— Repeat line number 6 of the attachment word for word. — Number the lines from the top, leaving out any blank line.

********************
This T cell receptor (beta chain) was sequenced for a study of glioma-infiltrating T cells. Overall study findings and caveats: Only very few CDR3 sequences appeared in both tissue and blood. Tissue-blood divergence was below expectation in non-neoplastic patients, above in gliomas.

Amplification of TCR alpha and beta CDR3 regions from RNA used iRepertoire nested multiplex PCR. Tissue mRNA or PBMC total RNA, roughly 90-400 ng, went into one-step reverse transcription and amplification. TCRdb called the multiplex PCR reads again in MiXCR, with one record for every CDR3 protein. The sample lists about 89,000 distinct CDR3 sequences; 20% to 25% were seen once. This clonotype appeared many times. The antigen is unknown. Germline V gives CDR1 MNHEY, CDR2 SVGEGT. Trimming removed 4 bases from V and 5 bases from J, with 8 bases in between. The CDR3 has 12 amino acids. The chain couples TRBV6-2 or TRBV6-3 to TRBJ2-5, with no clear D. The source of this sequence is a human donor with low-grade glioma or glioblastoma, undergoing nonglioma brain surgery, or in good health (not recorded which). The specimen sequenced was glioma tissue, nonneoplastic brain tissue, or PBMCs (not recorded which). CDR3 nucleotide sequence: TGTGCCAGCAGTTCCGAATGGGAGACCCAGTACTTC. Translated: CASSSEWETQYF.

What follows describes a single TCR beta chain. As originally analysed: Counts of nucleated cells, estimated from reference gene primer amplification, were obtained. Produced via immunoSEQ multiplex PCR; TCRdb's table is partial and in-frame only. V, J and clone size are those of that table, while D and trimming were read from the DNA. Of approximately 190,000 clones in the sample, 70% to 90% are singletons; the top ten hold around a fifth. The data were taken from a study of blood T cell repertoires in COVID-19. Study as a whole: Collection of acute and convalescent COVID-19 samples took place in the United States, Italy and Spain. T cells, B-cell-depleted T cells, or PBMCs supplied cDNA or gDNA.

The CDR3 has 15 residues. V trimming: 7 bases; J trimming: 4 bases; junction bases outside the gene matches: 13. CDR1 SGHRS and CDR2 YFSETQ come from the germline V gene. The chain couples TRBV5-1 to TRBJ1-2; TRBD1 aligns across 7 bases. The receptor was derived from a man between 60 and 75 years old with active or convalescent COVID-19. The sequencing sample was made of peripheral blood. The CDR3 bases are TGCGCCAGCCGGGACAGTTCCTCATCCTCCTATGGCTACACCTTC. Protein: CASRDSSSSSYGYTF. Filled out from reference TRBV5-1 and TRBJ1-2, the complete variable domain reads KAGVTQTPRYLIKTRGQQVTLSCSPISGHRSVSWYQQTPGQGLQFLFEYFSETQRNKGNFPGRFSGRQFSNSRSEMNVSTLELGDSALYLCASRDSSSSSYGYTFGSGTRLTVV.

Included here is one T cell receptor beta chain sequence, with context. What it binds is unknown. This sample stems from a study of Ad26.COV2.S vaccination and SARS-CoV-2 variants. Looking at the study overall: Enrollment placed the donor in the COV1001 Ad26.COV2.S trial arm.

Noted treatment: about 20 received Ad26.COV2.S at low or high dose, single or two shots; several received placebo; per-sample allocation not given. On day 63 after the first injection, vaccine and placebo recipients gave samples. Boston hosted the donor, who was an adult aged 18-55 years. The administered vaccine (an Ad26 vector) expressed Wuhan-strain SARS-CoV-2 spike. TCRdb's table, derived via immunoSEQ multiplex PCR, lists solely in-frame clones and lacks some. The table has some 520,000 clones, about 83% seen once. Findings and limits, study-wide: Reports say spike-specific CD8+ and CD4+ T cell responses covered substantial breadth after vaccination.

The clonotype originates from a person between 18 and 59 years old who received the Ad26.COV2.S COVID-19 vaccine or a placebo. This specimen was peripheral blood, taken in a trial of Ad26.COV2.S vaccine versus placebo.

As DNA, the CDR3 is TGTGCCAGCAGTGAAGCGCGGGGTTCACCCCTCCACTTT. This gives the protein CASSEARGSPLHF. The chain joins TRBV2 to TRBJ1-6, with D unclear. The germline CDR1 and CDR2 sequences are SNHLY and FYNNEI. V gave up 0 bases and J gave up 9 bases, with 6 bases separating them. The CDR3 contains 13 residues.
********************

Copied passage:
Noted treatment: about 20 received Ad26.COV2.S at low or high dose, single or two shots; several received placebo; per-sample allocation not given. On day 63 after the first injection, vaccine and placebo recipients gave samples. Boston hosted the donor, who was an adult aged 18-55 years. The administered vaccine (an Ad26 vector) expressed Wuhan-strain SARS-CoV-2 spike. TCRdb's table, derived via immunoSEQ multiplex PCR, lists solely in-frame clones and lacks some. The table has some 520,000 clones, about 83% seen once. Findings and limits, study-wide: Reports say spike-specific CD8+ and CD4+ T cell responses covered substantial breadth after vaccination.